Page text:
Maybe I’m deformed, and have unusually non-descript fingerprints, probably from too much typing! But I am absolutely tired of scanning and rescanning my fingerprints almost constantly throughout the year. If Apple had included the same Face Recognition technology that my three-year-old iPhone has in my brand new MacBook Pro, I would have been the happiest Apple user on the planet. As it stands, I’m probably not that far down the list of happy users, because everything else about the 14-inch MacBook Pro is absolutely amazing!

I do need to get more than four to five years of use out of this machine though for the price, but I’m relatively confident that the technology will deliver the performance I need to do my work for at least the foreseeable future. I’m happy with my purchase, and I hope you found my observations useful.

I’m sure most people would buy these computers directly from Apple, but if any of you have a reason to buy from my friends at B&H Photo, you can use the link https://mbp.ac/mbp14 and help me to pay for mine with the small affiliate payment that this would lead to. Failing that, if you still want to help out, consider a Patreon contribution which also unlocks all posts and gives you access to our private community and lots of other benefits. Thanks also to our new contributors Dane, Dan, Jay, Warren, and Ulana! Your contributions along with the other supporters are very much appreciated!


Show Notes

If you have a reason to buy from B&H, you can support the podcast by buying with this affiliate link: https://mbp.ac/mbp14

Music by Martin Bailey


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Mid-Spec iMac Pro Review – Wow! (Podcast 601)

Mid-Spec iMac Pro Review – Wow! (Podcast 601)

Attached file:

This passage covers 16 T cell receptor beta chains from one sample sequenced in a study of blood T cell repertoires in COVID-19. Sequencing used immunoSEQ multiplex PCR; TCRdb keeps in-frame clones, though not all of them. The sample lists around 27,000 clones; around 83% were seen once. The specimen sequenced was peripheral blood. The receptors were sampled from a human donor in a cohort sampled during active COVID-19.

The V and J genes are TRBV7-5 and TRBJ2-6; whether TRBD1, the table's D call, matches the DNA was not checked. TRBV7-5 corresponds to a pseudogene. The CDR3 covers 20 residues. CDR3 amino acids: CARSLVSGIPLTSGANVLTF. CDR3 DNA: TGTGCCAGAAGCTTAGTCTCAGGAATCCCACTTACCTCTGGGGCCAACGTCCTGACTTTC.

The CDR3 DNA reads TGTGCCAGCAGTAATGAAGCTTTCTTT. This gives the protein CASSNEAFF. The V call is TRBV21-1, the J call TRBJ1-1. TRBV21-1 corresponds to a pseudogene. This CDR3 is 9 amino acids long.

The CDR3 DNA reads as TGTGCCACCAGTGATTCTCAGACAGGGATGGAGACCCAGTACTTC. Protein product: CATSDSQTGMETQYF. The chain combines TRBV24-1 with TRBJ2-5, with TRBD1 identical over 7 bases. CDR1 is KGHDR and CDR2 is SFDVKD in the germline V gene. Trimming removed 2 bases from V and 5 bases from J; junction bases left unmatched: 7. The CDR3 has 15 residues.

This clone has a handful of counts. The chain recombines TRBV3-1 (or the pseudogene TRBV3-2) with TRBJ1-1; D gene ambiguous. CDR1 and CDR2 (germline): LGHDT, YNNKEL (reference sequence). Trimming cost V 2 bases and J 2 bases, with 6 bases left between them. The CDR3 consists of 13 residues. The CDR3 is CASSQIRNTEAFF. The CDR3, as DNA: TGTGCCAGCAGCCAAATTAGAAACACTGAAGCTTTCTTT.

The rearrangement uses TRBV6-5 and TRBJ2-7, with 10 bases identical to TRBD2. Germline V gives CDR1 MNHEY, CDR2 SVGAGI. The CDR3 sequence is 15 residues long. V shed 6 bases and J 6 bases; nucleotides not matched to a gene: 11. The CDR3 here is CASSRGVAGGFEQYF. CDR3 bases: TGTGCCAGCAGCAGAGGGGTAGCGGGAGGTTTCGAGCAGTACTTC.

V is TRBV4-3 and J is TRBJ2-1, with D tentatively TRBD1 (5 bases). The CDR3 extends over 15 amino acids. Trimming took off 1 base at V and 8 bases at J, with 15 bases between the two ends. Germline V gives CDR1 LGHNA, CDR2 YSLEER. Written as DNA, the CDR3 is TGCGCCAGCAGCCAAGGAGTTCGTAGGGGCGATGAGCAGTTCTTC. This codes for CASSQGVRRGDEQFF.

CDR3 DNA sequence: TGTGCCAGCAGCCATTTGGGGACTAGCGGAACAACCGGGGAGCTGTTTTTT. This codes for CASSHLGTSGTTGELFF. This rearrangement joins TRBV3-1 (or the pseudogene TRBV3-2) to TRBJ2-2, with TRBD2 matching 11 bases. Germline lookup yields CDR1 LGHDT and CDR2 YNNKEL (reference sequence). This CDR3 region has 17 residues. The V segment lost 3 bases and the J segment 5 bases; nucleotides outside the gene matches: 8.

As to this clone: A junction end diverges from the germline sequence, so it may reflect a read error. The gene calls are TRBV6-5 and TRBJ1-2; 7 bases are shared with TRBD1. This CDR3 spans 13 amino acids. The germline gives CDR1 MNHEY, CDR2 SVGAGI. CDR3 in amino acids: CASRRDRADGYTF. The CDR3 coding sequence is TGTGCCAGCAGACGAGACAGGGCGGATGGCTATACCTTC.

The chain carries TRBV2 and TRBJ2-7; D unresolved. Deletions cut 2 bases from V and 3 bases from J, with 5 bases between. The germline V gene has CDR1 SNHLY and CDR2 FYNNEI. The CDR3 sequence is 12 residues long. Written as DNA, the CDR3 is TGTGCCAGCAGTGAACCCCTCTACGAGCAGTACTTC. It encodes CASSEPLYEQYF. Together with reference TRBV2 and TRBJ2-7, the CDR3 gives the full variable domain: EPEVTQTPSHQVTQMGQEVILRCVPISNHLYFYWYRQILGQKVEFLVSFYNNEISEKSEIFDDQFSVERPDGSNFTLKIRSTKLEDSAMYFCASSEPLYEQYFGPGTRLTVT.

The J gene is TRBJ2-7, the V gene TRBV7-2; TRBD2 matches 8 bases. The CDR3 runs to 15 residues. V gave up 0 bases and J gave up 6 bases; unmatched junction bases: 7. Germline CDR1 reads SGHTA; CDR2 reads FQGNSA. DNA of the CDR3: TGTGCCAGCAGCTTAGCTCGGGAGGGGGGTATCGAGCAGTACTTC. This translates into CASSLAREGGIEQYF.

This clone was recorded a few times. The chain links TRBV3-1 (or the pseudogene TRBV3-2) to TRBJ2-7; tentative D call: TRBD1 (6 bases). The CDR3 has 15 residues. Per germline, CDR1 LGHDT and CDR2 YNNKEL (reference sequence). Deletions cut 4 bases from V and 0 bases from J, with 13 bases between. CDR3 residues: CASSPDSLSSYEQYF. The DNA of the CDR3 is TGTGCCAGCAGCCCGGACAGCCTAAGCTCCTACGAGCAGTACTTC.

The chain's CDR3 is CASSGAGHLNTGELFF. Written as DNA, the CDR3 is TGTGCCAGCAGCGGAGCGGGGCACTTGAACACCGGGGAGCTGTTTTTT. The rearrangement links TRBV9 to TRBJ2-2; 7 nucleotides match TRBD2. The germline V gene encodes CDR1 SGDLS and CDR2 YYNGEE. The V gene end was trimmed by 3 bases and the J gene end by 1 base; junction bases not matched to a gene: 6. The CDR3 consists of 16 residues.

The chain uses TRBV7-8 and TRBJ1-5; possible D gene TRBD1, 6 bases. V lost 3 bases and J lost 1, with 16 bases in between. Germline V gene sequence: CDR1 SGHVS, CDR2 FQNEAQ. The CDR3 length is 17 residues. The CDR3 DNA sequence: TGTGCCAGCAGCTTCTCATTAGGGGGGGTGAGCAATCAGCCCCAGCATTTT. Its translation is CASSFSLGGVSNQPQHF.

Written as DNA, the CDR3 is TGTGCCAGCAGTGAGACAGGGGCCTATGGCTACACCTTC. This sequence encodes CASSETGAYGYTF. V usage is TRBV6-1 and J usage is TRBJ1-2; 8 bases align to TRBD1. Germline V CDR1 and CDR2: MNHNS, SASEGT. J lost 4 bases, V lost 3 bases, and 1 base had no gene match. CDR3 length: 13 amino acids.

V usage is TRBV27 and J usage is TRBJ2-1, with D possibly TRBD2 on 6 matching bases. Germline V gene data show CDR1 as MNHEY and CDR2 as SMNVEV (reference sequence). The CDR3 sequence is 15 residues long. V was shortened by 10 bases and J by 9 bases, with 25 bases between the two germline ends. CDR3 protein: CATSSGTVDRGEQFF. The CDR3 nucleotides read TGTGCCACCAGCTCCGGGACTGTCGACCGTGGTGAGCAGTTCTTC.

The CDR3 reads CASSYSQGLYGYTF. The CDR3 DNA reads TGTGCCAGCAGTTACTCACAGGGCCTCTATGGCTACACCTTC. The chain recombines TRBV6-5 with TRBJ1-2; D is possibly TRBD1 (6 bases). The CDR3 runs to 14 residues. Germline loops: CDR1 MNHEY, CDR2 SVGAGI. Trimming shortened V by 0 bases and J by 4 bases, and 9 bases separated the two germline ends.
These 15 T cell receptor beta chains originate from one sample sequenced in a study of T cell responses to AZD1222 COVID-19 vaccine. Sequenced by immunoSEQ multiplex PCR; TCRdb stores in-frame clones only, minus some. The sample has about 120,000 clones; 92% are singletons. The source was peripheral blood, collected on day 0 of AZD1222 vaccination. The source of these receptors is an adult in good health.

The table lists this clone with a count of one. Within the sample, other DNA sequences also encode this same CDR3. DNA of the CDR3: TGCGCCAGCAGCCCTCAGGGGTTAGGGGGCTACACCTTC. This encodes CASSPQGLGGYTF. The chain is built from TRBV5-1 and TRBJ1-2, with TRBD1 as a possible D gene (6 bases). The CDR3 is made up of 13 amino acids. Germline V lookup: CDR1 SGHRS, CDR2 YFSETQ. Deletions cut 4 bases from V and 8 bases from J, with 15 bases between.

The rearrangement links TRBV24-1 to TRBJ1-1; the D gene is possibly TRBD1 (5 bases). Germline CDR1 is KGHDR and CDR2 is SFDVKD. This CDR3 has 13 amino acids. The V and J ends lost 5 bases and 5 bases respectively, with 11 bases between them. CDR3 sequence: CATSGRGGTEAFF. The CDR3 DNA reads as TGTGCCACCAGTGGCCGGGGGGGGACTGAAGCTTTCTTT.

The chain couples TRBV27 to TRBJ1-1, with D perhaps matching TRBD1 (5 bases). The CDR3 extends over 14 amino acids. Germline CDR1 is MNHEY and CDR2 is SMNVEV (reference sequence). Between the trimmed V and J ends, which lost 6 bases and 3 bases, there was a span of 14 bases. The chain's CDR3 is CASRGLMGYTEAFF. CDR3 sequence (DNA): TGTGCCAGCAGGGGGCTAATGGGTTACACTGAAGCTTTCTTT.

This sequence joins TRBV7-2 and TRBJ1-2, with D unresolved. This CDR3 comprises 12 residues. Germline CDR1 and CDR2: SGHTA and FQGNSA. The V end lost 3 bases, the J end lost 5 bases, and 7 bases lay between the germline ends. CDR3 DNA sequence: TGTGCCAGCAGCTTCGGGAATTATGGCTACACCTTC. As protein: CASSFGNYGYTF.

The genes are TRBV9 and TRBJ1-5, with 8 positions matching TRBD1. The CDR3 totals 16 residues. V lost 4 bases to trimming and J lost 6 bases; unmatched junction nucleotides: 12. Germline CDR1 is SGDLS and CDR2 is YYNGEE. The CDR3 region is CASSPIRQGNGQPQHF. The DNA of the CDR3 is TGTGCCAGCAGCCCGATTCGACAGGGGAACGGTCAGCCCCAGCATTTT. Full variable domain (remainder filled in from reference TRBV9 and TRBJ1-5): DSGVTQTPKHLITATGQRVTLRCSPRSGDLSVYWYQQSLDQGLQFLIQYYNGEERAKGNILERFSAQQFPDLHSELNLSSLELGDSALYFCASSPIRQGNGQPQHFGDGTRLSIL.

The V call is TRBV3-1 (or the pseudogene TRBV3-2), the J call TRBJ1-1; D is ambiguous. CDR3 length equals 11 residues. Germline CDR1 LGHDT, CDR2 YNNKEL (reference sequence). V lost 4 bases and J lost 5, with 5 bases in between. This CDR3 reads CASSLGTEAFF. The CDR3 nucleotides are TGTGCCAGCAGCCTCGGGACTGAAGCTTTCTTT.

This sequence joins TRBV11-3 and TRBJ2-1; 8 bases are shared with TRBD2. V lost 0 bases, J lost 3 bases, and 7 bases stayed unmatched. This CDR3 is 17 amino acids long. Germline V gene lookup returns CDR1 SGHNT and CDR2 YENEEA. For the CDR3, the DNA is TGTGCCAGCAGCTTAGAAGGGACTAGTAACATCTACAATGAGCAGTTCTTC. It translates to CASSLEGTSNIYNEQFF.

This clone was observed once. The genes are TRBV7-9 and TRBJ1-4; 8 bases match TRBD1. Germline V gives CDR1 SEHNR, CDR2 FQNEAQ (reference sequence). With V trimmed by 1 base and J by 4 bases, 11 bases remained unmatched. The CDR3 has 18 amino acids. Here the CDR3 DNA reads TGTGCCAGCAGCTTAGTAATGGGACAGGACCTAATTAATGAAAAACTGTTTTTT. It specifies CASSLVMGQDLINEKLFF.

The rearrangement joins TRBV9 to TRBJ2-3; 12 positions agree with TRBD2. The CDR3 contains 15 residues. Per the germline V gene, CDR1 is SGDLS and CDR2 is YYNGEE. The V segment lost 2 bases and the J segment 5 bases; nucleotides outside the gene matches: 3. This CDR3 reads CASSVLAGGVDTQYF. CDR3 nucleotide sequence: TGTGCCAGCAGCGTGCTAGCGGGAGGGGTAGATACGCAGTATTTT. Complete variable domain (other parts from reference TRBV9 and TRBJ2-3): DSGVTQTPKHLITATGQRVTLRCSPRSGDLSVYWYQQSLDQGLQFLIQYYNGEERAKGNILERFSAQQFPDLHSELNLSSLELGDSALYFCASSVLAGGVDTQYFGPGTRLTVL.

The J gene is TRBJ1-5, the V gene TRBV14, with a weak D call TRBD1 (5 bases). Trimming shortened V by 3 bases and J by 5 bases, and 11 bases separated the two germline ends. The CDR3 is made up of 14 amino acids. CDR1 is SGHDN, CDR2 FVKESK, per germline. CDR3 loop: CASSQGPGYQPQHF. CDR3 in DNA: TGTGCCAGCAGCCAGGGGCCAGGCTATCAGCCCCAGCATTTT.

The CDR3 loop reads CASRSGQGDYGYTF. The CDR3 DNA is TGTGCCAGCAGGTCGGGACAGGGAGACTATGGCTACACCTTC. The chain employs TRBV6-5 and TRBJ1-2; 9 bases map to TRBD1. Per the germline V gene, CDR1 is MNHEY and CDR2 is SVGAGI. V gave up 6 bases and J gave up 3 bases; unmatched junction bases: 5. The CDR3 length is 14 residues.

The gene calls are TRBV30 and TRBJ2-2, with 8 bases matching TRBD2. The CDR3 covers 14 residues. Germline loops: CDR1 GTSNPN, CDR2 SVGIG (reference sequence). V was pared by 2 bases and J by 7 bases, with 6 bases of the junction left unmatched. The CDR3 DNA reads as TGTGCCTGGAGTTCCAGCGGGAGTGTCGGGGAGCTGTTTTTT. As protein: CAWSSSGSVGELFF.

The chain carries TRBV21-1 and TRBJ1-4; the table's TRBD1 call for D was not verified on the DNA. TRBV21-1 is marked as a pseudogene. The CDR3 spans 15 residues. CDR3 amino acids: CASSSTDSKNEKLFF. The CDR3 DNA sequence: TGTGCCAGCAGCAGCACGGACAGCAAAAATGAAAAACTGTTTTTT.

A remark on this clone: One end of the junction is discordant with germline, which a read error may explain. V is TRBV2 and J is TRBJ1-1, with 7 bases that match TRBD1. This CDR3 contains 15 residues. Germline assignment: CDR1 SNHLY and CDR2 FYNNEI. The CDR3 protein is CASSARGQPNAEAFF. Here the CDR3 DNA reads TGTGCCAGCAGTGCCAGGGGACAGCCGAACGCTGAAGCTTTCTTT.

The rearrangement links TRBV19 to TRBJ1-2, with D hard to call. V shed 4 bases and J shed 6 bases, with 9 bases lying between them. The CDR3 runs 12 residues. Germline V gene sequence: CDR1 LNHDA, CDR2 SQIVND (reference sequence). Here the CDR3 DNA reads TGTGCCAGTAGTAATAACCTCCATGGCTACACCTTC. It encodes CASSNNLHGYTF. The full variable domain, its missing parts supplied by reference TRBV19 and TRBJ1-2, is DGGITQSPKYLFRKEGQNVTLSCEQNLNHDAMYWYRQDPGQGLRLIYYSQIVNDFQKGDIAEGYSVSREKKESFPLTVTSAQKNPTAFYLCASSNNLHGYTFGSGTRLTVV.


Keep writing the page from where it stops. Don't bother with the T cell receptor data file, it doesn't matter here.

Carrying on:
Having just taken delivery of my brand spanking new iMac Pro, today I’m going to share my first impressions of this awesome machine, with a few comparisons to other Apple computers of recent years to give you an idea of the perform these new Pro machines can provide.

I’d like to start by explaining a little about the specification of the iMac Pro that I chose and my reasoning. First of all, my old iMac was four years old, so from a Finance perspective, it has just fully depreciated. As a business owner that’s important to me. As a photographer, it was also important to me that I had started to feel a bit of stress with my old iMac through 2017, and felt it was time to think about a bit of an upgrade.

Configuration Strategy

When I buy a new computer, I generally like to throw in as many upgrades as possible, but if you do that with the new iMac Pro, it will cost you over $13,000, and as much as I like to run a nice powerful machine, there is no way I could warrant that kind of money.  So, I looked at the options and tried to make an intelligent decision about each component. I was talking with Don Komarechka last week after we talked on his podcast, and Don was telling me that the computer he built four years ago with a 12-core CPU really wasn’t maximizing on all of those cores, and when your software is using less than all of your cores, you might as well have a faster CPU.